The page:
When War broke out in 1914 their experience as Army nurses in the Boer war gave Matron Nellie Gould and Sister Julia Bligh Johnston invaluable knowledge and understanding to be able to lead Australia’s first contingent of nurses bound for Europe in World War I. They were two of seven Australian Nurses awarded the Military Medal.
Graves of Australian soldiers who died on the Gallipoli Peninsula. In the background is the inscription on the large cross marking the grave of Sgt Robert Henry Bulmer, 3rd Battalion. A pattern maker of Campsie prior to enlistment in the 1st Field Ambulance, Australian Army Medical Corp. Sgt Bulmer was killed in action aged 25 on the Gallipoli Peninsula on 16 July 1915 and is buried in Shrapnel Valley Cemetery.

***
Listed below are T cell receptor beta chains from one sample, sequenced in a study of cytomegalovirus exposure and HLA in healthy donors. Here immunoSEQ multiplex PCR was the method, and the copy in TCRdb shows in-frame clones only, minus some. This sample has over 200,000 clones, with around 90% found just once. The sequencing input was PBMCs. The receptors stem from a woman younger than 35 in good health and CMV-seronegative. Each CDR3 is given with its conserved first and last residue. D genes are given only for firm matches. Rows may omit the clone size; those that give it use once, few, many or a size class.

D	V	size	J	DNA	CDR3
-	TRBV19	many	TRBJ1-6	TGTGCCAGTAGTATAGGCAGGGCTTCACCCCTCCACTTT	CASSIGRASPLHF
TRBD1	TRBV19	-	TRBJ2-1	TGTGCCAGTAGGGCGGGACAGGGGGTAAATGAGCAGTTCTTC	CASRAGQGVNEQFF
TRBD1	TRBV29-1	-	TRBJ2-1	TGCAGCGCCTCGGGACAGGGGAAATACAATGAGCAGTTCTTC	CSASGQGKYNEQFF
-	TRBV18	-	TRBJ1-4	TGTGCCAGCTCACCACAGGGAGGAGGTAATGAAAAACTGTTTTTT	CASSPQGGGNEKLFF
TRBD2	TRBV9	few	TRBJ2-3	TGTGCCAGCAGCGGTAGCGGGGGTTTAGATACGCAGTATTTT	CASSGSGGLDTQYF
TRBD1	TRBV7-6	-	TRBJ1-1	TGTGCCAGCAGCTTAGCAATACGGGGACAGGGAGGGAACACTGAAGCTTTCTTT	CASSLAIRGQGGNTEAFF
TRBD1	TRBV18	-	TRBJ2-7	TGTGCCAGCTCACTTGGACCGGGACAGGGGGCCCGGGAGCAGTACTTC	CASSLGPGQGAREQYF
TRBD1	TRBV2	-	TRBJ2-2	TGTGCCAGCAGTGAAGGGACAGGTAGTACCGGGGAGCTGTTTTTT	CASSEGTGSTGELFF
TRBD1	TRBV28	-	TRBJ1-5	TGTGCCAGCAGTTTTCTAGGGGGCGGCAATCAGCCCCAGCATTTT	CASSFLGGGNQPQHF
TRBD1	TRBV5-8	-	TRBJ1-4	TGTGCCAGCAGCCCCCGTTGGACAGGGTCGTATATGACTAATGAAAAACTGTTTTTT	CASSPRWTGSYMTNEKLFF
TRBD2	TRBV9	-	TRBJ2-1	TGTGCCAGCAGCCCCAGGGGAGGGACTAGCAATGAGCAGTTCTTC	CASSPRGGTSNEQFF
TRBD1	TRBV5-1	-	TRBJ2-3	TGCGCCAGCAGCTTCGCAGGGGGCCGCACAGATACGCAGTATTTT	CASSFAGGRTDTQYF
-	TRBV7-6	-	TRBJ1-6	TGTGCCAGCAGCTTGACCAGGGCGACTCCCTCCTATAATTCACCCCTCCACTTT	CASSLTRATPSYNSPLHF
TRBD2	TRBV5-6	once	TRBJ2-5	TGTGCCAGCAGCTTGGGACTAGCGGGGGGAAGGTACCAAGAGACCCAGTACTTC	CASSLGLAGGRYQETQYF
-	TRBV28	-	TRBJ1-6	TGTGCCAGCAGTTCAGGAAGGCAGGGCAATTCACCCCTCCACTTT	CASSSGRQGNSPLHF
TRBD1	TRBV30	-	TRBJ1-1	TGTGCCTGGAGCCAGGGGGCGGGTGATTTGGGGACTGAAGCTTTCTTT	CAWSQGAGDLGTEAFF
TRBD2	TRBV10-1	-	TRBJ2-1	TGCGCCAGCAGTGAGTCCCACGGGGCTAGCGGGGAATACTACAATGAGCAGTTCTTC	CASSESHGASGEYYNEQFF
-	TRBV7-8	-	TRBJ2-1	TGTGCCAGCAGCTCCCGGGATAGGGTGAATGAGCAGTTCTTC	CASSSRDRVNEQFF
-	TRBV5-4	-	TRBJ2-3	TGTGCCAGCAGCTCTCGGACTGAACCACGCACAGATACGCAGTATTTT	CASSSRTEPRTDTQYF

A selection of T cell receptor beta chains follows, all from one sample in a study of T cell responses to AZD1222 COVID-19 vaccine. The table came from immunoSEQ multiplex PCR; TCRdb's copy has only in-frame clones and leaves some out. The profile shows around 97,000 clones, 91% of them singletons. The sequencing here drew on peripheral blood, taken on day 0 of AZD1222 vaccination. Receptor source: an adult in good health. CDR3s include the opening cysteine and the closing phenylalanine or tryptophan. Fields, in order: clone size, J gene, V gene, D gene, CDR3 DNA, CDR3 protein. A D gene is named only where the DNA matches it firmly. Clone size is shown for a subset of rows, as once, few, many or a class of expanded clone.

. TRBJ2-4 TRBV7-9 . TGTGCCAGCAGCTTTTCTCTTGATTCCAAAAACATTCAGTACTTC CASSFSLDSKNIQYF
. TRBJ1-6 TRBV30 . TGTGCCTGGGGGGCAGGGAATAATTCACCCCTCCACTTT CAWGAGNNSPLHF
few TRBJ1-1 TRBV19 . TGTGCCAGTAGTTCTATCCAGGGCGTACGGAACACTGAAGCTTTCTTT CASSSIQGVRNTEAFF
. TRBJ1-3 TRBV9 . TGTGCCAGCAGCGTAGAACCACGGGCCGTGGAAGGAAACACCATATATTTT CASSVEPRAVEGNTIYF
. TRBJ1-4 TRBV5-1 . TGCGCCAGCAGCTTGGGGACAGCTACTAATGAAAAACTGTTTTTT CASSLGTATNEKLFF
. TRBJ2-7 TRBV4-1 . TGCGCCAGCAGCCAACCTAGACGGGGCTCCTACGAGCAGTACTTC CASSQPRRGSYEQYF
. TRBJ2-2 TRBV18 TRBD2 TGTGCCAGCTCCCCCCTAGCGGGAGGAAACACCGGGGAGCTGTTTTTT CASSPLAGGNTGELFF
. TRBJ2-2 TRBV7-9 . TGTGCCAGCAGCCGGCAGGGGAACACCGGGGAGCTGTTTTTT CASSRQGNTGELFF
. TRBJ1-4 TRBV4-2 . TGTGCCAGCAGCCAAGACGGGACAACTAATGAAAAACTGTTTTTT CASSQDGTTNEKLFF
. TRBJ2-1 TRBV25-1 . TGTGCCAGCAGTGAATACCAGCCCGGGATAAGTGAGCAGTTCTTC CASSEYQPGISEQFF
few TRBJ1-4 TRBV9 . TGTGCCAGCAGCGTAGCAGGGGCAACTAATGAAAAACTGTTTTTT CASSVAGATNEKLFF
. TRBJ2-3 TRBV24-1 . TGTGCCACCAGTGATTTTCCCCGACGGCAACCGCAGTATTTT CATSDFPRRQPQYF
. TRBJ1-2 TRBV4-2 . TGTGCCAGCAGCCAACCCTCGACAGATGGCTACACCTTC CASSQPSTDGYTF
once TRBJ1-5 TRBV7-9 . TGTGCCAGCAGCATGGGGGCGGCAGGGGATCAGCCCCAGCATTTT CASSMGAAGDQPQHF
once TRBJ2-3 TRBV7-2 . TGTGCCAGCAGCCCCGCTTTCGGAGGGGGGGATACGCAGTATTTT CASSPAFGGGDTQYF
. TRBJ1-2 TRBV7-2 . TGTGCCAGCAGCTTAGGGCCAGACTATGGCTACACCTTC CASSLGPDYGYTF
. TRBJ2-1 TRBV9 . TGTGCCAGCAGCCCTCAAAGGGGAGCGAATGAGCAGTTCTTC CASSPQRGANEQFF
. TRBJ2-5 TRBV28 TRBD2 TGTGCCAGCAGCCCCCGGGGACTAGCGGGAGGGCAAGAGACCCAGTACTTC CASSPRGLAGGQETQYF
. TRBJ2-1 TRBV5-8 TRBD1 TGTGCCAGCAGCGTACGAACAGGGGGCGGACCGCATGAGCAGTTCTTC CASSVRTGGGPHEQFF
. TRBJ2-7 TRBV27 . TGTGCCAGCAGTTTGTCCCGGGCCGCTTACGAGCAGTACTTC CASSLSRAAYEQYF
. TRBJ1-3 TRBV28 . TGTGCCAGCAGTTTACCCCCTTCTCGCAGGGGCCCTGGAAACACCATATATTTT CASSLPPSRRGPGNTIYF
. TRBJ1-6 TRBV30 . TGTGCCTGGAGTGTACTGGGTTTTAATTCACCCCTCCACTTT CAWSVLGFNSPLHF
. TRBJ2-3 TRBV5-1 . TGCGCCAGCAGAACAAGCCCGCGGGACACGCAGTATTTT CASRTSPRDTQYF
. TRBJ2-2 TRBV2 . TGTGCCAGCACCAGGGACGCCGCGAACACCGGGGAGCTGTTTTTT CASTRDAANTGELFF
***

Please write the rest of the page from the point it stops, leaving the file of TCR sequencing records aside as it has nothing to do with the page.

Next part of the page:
For Dorothea Chisholm and her fellow nurses, the news that they were being shipped to France came late at night. It was soon after the D-Day landings in June 1944, and Dorothea, who had been working in a children’s hospital in Liverpool, was newly qualified and had not yet seen active service.